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There's a comment made on the "eyelet" thread wondering about cross wiring. As others have mentioned, there is no real need to cross wire medium wired foundation.

However, the great advantages of cross wiring deep wired foundation are several. First, as the bees cluster on the foundation to start drawing the foundation into comb, without cross wires the foundation can sag. Thus the cells will be deeper on one side, compared to the other. That limits their use for brood. Looked at from the end, the midrib of the comb would look something like this: ( That is exaggerated a bit, but don't ask me how I know! LOLOL I tried going without wire, then I tried those push pins that straddled the foundation, and finally realized there wasn't any shortcut to wiring. Unless I went to plastics, and I didn't want to do that.

Second, never say never. You just never know when you might, for one reason or another, want to extract a deep frame.

Third, if a hive gets hot, and the bees have difficulty for some reason or other keeping the optimum temperature inside, weight of honey and pollen stored on one side of a comb could cause sagging. Particularly before the bees get the ends of the foundation anchored to the end bars.
Regards,
Steven
 

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Mediums should also be cross wired, even if the foundation has vertical crimp wires. This will keep the foundation centered in the frame so that as Steven says, you won't have two depths of cells . It also supports the comb when extracting. The vertical wires keep the comb from sagging downward, creating odd size cells as a result, that won't be used for brood.

One way to avoid eyeletting is to shoot two nails or brads through each end bar, then bend the ends to make hooks. Wire so that there are two horizontals with a big X in the center. This will also strengthen the frame. When all done, you can curl one of the nails a little more to make it tight. You'll need to make a special tool, something with a round shank and a slot cut in the end to make a tight "J" at the end of the nail, like a screwdriver with the end cut off.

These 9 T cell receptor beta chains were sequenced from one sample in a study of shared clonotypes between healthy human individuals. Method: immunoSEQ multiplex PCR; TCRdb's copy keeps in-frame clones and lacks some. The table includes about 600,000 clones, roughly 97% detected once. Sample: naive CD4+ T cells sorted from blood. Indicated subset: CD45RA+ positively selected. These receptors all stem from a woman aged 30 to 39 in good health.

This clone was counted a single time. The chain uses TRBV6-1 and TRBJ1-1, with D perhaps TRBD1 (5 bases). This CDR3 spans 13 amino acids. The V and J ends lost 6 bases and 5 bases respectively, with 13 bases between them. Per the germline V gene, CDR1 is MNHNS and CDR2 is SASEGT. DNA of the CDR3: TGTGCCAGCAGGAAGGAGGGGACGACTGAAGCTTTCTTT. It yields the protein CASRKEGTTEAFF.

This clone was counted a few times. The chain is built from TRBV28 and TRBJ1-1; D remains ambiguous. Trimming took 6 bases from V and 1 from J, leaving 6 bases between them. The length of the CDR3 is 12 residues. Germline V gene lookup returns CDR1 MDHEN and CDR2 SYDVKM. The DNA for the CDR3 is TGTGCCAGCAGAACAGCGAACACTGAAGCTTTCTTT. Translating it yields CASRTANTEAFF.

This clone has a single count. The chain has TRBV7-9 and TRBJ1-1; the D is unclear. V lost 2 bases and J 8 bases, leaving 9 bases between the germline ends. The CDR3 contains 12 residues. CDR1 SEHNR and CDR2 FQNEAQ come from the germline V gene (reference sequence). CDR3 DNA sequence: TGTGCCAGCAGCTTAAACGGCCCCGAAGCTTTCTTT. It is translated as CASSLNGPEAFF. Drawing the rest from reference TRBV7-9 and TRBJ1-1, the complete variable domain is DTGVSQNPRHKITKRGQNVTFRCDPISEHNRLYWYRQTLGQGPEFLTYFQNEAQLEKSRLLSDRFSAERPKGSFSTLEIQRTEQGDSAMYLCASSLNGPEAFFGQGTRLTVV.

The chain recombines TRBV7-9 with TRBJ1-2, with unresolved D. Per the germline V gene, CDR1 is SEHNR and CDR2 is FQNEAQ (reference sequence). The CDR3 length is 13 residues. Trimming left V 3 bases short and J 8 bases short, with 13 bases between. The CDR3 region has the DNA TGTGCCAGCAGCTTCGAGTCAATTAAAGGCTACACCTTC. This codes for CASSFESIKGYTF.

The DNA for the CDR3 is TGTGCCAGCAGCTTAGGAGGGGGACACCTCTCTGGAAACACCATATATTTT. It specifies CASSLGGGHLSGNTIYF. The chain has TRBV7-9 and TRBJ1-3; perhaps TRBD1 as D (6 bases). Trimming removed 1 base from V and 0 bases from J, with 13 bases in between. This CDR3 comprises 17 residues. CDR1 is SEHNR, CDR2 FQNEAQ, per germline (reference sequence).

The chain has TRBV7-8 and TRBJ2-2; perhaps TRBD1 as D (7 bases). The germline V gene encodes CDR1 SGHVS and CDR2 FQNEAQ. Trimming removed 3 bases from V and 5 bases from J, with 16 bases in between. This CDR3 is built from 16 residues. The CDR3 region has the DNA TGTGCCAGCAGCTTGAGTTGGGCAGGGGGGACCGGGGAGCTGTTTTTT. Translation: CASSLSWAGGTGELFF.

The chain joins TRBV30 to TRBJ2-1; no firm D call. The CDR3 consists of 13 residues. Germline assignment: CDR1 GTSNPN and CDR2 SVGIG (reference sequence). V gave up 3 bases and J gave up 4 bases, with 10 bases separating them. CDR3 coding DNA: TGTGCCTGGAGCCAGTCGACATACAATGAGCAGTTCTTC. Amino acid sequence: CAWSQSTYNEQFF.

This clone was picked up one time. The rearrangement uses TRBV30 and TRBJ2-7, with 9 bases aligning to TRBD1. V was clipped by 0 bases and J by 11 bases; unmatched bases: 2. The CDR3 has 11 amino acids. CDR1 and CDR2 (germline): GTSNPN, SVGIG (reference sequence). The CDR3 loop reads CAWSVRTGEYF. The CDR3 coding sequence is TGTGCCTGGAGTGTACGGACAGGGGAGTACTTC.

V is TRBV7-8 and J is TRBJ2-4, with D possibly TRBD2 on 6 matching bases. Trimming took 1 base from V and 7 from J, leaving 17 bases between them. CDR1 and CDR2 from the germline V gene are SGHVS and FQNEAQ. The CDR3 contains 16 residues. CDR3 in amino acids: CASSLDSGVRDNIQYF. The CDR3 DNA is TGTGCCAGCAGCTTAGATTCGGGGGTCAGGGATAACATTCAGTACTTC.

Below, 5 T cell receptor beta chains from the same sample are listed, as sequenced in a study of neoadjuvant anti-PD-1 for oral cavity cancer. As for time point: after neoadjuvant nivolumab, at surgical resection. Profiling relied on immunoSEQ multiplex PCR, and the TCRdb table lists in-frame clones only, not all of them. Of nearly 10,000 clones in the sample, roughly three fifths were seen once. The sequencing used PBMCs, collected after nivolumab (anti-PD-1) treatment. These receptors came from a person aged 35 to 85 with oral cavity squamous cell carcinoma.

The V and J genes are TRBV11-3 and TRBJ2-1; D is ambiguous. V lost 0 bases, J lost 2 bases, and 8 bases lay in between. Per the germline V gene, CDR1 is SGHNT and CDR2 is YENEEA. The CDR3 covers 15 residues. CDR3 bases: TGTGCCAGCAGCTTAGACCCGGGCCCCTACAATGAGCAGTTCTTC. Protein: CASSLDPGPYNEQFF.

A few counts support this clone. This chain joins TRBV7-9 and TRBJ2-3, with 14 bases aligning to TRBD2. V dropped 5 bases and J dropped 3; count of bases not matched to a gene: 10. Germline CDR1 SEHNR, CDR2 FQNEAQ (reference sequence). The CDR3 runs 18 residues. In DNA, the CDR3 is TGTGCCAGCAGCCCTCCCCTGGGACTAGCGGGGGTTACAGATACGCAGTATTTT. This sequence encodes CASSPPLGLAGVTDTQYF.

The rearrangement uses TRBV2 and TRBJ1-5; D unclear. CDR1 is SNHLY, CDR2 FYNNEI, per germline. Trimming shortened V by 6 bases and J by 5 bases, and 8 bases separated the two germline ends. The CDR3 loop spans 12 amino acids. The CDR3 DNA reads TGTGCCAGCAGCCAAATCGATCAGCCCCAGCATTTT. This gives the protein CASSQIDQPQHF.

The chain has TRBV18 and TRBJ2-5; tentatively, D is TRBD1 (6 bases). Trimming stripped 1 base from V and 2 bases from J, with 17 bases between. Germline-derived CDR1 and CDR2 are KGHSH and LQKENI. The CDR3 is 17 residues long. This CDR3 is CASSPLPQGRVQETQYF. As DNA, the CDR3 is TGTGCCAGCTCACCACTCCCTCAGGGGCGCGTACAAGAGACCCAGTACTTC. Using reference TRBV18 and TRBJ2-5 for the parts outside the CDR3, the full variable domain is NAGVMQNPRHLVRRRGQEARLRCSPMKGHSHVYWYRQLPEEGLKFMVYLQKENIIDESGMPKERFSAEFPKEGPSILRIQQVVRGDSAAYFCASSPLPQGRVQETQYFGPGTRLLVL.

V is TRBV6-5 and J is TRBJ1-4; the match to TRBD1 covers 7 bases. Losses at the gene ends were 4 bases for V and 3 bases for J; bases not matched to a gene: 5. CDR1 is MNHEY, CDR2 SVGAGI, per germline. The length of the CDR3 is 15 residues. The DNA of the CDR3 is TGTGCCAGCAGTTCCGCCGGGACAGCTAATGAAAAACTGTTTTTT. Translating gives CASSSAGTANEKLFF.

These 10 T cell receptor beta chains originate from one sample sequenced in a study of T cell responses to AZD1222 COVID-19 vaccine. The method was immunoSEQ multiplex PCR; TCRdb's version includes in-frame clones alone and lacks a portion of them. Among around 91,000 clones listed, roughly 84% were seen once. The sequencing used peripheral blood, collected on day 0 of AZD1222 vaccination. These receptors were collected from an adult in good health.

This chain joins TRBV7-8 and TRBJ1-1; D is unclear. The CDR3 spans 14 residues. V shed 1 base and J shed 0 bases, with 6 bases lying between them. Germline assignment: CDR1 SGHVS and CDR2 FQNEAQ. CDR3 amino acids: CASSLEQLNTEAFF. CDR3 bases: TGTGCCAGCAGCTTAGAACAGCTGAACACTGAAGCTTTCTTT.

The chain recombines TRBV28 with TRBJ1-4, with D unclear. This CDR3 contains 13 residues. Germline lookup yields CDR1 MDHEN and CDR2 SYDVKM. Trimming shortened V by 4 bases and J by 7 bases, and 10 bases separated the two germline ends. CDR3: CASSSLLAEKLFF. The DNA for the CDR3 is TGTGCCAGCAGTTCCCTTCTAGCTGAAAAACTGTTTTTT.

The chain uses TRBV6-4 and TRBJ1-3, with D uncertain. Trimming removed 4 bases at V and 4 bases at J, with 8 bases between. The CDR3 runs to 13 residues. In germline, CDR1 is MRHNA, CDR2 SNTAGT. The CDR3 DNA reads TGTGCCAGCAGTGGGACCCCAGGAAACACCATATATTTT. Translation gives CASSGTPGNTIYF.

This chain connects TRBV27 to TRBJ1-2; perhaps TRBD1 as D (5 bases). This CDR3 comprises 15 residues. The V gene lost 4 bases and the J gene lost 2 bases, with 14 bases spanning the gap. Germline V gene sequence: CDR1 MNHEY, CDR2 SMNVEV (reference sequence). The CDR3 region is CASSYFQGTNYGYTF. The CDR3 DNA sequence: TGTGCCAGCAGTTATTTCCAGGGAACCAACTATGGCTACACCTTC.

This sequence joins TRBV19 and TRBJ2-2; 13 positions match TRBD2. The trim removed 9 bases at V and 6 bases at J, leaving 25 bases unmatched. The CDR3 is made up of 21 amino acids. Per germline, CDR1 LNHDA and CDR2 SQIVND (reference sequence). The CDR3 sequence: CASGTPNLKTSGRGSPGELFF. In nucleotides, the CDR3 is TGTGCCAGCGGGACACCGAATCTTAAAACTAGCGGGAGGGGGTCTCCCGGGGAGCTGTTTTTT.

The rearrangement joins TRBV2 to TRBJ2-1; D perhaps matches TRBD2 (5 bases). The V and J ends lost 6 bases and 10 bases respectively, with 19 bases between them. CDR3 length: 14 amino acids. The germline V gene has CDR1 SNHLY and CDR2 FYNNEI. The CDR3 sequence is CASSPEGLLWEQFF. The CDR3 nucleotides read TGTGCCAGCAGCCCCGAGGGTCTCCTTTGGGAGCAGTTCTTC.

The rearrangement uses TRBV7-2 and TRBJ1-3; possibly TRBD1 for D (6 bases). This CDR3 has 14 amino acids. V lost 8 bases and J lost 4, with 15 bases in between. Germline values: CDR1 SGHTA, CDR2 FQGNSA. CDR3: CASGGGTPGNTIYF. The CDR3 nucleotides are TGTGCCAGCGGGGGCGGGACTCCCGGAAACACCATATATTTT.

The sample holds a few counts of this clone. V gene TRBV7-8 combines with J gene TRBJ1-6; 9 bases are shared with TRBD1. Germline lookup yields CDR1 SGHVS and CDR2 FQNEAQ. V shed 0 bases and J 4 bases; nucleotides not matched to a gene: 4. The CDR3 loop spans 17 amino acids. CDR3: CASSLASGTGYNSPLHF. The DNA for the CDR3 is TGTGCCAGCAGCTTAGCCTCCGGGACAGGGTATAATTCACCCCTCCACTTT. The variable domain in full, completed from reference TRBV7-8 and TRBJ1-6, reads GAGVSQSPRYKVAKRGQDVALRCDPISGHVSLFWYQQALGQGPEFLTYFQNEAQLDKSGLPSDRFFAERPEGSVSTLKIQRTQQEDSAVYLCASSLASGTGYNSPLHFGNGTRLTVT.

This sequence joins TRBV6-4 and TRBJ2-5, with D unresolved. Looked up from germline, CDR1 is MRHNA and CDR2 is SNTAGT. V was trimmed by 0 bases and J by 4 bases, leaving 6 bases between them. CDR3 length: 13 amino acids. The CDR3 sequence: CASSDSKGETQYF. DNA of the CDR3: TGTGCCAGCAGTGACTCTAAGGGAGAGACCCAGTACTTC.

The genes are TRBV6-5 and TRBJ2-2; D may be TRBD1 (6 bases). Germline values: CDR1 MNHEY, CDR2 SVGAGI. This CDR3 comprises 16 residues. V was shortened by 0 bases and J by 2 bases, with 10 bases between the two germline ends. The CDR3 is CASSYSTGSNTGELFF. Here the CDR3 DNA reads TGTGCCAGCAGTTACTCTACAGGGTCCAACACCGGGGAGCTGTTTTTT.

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then I tried those push pins that straddled the foundation,
A club member told me about using bobby pins in lieu of those push pins." They work great and are cheap at the everything's a dollar store. Bees just build comb over the pins like they do the other pins or wires. Doesn't beat crosswiring but helps center vertical wired foundation in the frame.


Pete0
Bena, VA
 

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If I cross wired I belive I would use the fishing line rather than floss simply because I think the bees may chew it out. :scratch:
 

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Bee kinda have a habbit of removeing anything that dosent belong in the hive, if you have ever tied comb in a frame or used rubberbands in a few days it is gone.
 

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If you have ever used string or rubber bands to hold comb in frames, you will remember that the bees will leave that stuff for you on the landing board at some point.:)
 

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the bees will leave that stuff for you on the landing board at some point.:)
Yes just like the news paper from a combine :cool:
 

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What a great walk down memory lane!

Yep, I've done the fishing line, rubber bands, band aids, bobby pins, push pins, no pins, no wires.

In the long run, all my efforts kept bringing me back to cross wires. So I cross wire everything, brood, medium and shallows. I got into the habit because of my two-frame, tangiental extractor blew out all their hard work. I still do it even though I've graduated to a radial extractor.

Wiring may take a little more work, but I'm going to do it. Can't hurt, probably helps.

Grant
Jackson, MO (headed to Orlando and the ABF convention on Wednesday!)
 
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